By Michael E. Miller
By Allie Conti
By David Villano
By Jose D. Duran
By Michael E. Miller
By Allie Conti
By Kyle Swenson
By Luther Campbell
Felix Morisseau-Leroy speaks six languages fluently, but when he writes poetry it is not in French, English, Spanish, or in the African tongues Twi or Wolof. He writes in Creole -- in the voice of the people. His people. The people of Haiti.
"Peeee-pulll." When Morisseau says the word in English, it can sound like a prayer. "The peepil," he will whisper when singing praise. "THE PEOPLE!" he booms, speaking out in their defense.
On a Saturday in mid-March, a week after his 84th birthday, Morisseau is the guest of honor at an international Creole language workshop organized by Florida International University. About a hundred academics and educators have gathered at a luncheon to pay tribute to the "Father of Haitian Creole Poetry, Literature, and Play-writing." Accompanied by Miami poet and translator Jeffrey Knapp, the Haitian diaspora's populist man of letters takes the podium in a natty charcoal suit with suspenders, an oxford shirt and red sweater, shiny black shoes. A high cloud of stiff white hair encircles his smooth mahogany face. His pale, almost translucent pupils give him a mystical countenance, like that of a tribal wise man incarnating sacred spirits. He turns to the audience and launches into a poem, first in English translation, then in Creole.
Morisseau does not read poetry. Even if he could easily make out small lines of text from behind his thick eyeglasses, even if a page didn't look to him now like some obscure shadow play, he would not simply read his poems. Morisseau performs. Thrusts his arms out wide, sways on his feet, points his finger. He quivers and shouts, eulogizes and rails.
Then he tells a story.
"I was born with pink hair," he begins, his authoritative voice syncopated with a lilting Caribbean rhythm. "Then it turned red. Then I decided to blacken my hair with ink, and it stayed black for a long time. Suddenly, it turned white. By then I was fighting against the dictatorship in Haiti. I used to say, 'I am going to fight until my hair turns compleeeeetly black!'" He laughs, throwing his head back and relishing the sort of joke he likes best A his own.
Morisseau has reason to be cheerful. Compared to the stifling climate of fear that forced him into exile in 1959 and the political unrest of the past few years, the situation in Haiti seems relatively stable. His published poems, which were circulated clandestinely during the regimes of Franaois and Jean-Claude Duvalier, can now be found in bookstores in Port-au-Prince, and five of his plays in Creole will be published there this year. Most important, his new novel, Les Djons D'Ha‹#ti Tonma, just came out in France. That book was a long time coming. Morisseau began writing it in Creole five decades ago in Haiti. He lost the manuscript, only to recover it while in exile in Senegal and begin work on it again, this time in French, in the hope of attracting the interest of a French publisher. He misplaced the manuscript again, found it again, and finally completed it last year in Miami, writing on an electronic typewriter on the small balcony of his Kendall apartment. He intends to have the novel translated from French into English once he finds a translator he can trust.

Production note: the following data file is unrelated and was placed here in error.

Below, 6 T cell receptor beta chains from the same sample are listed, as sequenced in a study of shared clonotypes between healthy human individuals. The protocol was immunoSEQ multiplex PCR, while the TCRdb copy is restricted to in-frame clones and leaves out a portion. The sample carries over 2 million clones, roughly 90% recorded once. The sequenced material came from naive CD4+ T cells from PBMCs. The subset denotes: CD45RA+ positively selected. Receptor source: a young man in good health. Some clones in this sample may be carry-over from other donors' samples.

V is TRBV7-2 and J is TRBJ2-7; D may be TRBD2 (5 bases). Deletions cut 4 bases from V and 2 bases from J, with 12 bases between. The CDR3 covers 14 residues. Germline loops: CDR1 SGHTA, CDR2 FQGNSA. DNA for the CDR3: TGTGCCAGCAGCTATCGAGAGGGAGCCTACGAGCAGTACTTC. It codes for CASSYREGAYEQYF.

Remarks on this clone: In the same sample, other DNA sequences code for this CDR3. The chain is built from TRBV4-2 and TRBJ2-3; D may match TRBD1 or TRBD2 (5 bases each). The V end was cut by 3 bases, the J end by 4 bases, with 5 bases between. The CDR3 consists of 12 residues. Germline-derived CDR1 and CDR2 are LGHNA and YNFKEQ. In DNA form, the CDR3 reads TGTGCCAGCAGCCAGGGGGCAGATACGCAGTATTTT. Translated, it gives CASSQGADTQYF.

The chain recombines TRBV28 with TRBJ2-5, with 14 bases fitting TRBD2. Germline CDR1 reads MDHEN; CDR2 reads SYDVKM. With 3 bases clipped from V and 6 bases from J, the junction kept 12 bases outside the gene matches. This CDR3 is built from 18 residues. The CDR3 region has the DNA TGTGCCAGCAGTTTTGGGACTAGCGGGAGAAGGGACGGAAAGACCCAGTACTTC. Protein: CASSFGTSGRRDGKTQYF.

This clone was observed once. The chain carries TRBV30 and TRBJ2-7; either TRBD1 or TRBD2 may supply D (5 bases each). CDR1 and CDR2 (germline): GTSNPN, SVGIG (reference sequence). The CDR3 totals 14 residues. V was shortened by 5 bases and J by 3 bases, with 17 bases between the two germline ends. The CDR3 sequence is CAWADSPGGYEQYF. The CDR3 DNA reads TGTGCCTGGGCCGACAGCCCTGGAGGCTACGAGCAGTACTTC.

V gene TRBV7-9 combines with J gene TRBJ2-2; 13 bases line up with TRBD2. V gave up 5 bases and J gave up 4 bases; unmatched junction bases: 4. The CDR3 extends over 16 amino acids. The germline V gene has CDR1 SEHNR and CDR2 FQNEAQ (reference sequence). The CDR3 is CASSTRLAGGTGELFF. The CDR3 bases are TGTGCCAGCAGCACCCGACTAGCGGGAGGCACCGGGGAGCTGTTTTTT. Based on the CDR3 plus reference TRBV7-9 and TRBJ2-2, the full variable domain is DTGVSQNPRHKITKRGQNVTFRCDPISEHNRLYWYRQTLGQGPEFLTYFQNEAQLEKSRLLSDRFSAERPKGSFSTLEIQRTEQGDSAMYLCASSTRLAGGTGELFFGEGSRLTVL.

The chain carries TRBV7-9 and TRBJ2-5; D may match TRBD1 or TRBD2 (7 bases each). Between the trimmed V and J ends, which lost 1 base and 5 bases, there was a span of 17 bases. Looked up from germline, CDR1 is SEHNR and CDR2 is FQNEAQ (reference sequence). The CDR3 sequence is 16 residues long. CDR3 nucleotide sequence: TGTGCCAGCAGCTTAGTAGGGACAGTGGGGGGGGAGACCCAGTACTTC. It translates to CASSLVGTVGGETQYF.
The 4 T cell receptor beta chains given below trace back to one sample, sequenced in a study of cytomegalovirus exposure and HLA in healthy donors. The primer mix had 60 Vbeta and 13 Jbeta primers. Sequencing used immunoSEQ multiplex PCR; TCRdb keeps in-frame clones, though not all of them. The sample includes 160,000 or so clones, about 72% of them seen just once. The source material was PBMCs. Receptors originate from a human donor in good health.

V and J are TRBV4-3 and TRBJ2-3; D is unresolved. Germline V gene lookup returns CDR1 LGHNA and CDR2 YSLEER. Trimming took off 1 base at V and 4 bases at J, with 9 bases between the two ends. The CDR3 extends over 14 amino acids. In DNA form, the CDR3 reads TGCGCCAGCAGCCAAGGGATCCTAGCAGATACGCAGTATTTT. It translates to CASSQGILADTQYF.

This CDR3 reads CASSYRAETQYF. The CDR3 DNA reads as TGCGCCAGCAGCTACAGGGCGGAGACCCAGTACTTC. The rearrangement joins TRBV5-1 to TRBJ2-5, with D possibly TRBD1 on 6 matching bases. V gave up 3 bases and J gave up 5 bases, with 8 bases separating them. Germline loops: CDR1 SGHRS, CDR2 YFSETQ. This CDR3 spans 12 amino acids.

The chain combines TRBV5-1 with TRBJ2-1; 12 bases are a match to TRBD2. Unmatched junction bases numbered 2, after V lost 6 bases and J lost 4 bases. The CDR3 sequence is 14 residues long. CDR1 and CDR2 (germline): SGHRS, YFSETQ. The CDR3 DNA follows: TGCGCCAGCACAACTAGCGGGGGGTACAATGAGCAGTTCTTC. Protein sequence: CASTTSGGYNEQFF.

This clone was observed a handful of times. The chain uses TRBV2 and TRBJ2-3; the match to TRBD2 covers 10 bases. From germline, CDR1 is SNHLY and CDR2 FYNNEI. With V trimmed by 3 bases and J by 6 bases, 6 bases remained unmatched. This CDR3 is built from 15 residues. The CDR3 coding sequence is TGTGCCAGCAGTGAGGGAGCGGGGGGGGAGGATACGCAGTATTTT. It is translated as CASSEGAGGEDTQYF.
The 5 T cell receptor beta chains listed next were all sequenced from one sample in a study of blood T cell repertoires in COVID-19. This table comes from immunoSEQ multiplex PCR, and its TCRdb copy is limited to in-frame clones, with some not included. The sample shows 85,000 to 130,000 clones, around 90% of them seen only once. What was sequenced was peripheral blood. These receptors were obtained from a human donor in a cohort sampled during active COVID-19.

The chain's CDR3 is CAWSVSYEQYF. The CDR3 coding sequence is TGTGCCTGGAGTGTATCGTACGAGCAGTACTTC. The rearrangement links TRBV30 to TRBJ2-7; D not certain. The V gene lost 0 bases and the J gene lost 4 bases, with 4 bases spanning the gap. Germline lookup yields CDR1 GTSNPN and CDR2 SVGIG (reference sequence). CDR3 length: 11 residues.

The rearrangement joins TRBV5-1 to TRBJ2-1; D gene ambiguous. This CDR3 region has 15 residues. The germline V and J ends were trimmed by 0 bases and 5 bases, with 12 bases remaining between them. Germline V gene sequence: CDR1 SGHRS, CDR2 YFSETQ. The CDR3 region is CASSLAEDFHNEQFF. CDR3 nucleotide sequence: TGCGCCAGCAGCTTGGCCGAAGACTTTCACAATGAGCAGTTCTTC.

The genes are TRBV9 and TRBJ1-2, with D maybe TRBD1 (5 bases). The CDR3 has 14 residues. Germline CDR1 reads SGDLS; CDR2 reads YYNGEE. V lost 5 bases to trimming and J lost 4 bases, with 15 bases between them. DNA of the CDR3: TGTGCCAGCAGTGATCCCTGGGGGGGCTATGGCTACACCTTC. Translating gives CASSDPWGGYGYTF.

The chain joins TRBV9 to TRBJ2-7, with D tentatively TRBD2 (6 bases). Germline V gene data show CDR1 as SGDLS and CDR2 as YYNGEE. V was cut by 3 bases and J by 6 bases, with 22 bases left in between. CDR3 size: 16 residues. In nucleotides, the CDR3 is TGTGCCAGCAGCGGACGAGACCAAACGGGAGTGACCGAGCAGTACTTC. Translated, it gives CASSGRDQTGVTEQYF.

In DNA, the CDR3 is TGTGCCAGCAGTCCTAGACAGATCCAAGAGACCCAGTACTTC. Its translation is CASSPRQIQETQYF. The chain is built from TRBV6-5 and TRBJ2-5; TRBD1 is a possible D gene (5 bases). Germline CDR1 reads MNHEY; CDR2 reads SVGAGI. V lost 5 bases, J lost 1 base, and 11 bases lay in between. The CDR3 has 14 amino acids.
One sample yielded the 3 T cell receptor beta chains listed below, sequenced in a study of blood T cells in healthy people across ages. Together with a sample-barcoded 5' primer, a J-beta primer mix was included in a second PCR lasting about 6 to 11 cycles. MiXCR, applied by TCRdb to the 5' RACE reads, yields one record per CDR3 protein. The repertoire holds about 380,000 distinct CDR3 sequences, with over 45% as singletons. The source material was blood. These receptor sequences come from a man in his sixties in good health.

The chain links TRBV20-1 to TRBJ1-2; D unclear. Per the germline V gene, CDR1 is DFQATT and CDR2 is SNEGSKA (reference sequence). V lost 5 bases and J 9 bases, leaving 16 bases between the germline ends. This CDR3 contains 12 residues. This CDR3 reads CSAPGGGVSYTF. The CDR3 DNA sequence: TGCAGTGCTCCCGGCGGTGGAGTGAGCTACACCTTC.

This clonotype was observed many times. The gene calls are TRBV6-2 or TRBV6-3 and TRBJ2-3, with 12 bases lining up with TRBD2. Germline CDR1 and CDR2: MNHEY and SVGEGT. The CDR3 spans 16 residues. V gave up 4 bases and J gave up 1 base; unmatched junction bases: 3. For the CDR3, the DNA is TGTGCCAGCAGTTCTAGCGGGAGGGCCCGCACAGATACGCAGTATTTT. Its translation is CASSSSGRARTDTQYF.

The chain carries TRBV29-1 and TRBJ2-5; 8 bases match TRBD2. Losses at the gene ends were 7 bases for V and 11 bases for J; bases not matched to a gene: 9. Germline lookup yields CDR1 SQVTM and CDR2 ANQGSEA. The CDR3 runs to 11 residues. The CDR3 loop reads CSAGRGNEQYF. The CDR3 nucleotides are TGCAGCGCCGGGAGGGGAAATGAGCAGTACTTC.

The book takes place in Jacmel (pronounced zhock-mel), a provincial city on Haiti's southeast coast where Morisseau lived as a boy, and where he returned to teach high school mathematics after studying law at the University of Haiti in Port-au-Prince. Today in Jacmel he is acclaimed as the town's poet laureate and remembered as one of its revolutionary leaders. People there smile at the mere mention of his name.
At once a small-town comedy of manners, a political satire, a social history, and a thinly veiled memoir, the three-part novel begins around the time of the 1915 American occupation of the island, traverses the father-son Duvalier years from the late 1950s to 1986, and ends with the 1991 coup d'etat that followed the democratic presidential election of Jean-Bertrand Aristide. Morisseau's magic-realist coming-of-age tale is the story of modern Haiti.
Which is the story of Morisseau.
A quartet of roosters is still crowing when a crowd gathers on a dusty Jacmel street to referee a domestic squabble. A proud-faced man in baggy jeans, now screaming in Creole, did not come home the night before. When he finally arrived, his wife, who is at this moment standing in the street shrieking back at him, threw dirt in his breakfast.
Two small children pass by riding a pack mule, and a girl carrying a sack of sweet potatoes on her head hurries on, but others stop on their way to market to monitor the commotion. One smartly dressed matron looks on and shakes her head with a laugh. People often settle their arguments in public in Jacmel, she explains with a dismissive wave of her hand. But it is with obvious pride that she points out that Jacmel is different from other towns in Haiti. More genteel. More civilized. Here, she says, people settle their disagreements without killing each other.